- What is sound?
- How has it been use in culture and society?
- What makes it an art?
- How does advancement in audio technology affect our sense?
What is Sound?
Sound is an aural component, where vibrations travel through the air or another medium that can be heard when it reaches a person’s or animal’s ear. Due to a surge in exhibitions at visual arts institutions that focuses on sound, it gave birth to ‘Sound Art’, which refers to ‘anything which has or makes sound’, some cases including those which do not. Sound also has a subset of music. In terms of music, Composer Edgard Varese defined music to include all organized sound, whereas John Cage included silence in its definition.
There are three kinds of sound. Multiplying sounds presents three sounds that are recorded. The first sound recorded is what intended to be recorded. The additional sounds recorded are distortions which are usually accurate enough to be compared to the first version. The second set of sounds are the inadvertent sounds of the environment while recording. These sounds are almost insignificant, yet present a new world to be explored when charted. The third sound is the sound of the recording apparatus. Surface noise and channel noise are audible indications of information being transmitted to our ears, otherwise known as the ‘noise-floor’.
How has it been use in culture and society?
According to the article, sound has been used in exhibitions as music, kinetic sculpture, instruments activated by the wind or played by the public, conceptual art, sound effects, recorded readings of prose or poetry, visual artworks which also make sound, paintings of musical instruments, musical automatons, film, video, technological demonstrations, acoustic re-enactments, interactive computer programs which produce sound, and more. Sound has also come to include popular music today. Other than those qualities, sound has also been used to convey messages, be it through speech or through man-made sounds.
What makes it an art?
Sound enables deeper meanings to protrude when conveying messages to the intended audience. Sounds that have previously been almost insignificant, can give birth to new problems and a whole new world waiting to be explored. Sounds in music can also sought to either make one comfortable or uncomfortable through its various qualities, like the tempo and groove of the instrument. Even the lack of sound can help to create a certain mood which may affect its audience. This leads the audience to think deeper and infer, which is alike patronizing a visual art piece.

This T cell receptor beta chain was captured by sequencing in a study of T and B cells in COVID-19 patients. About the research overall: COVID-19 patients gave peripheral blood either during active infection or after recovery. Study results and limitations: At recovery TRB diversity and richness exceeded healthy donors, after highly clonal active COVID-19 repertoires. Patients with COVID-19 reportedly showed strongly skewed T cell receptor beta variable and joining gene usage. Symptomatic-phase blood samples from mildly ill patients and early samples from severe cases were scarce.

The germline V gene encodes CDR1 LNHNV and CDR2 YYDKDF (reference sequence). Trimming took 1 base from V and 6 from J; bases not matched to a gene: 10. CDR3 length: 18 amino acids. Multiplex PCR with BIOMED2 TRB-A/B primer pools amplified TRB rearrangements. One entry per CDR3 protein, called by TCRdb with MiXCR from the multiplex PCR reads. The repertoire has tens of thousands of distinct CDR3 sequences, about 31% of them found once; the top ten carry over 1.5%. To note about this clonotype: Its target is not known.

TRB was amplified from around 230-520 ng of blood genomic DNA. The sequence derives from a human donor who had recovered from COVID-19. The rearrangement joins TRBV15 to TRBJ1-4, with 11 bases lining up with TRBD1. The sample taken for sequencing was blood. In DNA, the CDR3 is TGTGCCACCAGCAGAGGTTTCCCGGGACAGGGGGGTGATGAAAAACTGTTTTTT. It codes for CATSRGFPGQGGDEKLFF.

How does advancement in audio technology affect our sense?
When the phonograph was created, it created three versions of a recorded sound, which included an original, intended recordings and two other recordings with distortions in them. This confuses our perception about which is the actual recorded sound, yet the difference is small enough for us to neglect.
The recording of sound by the phonograph also inspired Theodor Adorno to come out with a new duty surface noise had; the ‘hear-strip’ is the fragile buzz during a film of recorded silence. It was only present for confirming that the film was still running. Its minimal existence is almost insignificant, yet alerts our senses and knowledge deeply.
Our attention is also caught when the bourdon basses, the quiet repetitive figures and pianissimo trilling give us an illusion of a figurative silence, keeping us alert in expectations of a next sound note. Even though the sound may not be real, we still expect the suspense to be broken.
Finally, in popular music, the way music is created through combining different styles of tempos and beats affects our comfort and adoration for the music. Classical music also lets us appreciate a new, idealized acoustic silence when the music is played, allowing us to enjoy the sweetness of the music. Ultimately, the way popular and classical music are mixed and played can directly affect our preferences and level of comfort.